Evidence of high-velocity features (HVFs) such as those seen in the near-maximum spectra of some Type Ia supernovae (SNe Ia; e. g., SN 2000cx) has been searched for in the available SN Ia spectra observed earlier than 1 week before B maximum. Recent observational efforts have doubled the number of SNe Ia with very early spectra. Remarkably, all SNe Ia with early data ( seven in our Research Training Network sample and 10 from other programs) show signs of such features, to a greater or lesser degree, in Ca II IR and some also in the Si II lambda 6355 line. HVFs may be interpreted as abundance or density enhancements. Abundance enhancements would imply an outer region dominated by Si and Ca. Density enhancements may result from the sweeping up of circumstellar material (CSM) by the highest velocity SN ejecta. In this scenario, the high incidence of HVFs suggests that a thick disk and/or a high-density companion wind surrounds the exploding white dwarf, as may be the case in single degenerate systems. Large-scale angular fluctuations in the radial density and abundance distribution may also be responsible: this could originate in the explosion and would suggest a deflagration as the more likely explosion mechanism. CSM interaction and surface fluctuations may coexist, possibly leaving different signatures on the spectrum. In some SNe, the HVFs are narrowly confined in velocity, suggesting the ejection of blobs of burned material.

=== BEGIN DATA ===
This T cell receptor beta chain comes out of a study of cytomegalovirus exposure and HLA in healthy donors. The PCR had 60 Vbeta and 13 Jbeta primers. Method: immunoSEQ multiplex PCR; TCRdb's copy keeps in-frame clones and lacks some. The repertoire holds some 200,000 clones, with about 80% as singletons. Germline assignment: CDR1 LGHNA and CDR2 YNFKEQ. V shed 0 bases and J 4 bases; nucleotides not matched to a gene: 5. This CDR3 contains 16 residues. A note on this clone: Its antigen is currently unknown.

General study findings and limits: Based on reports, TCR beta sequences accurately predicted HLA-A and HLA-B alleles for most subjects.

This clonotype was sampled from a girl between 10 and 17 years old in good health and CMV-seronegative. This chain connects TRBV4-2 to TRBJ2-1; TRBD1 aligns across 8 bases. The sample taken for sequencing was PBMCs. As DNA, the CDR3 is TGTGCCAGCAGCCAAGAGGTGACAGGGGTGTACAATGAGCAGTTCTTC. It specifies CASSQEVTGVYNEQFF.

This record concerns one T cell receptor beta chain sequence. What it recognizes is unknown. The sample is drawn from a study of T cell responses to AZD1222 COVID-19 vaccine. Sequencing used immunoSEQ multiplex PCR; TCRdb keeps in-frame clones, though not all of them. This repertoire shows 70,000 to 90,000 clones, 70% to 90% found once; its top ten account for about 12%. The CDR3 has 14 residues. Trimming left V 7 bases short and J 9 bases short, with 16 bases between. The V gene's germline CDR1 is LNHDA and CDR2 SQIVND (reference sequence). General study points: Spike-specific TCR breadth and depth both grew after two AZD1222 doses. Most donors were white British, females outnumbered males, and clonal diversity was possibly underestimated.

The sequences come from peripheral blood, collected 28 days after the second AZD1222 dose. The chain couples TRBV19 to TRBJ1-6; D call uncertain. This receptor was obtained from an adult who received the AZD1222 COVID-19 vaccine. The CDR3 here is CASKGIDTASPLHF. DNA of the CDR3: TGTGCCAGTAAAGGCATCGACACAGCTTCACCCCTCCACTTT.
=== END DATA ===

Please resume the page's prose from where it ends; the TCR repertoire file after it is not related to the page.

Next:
|Number of pages||4|
|Issue number||1 II|
|Publication status||Published - 10 Apr 2005|
- Space and Planetary Science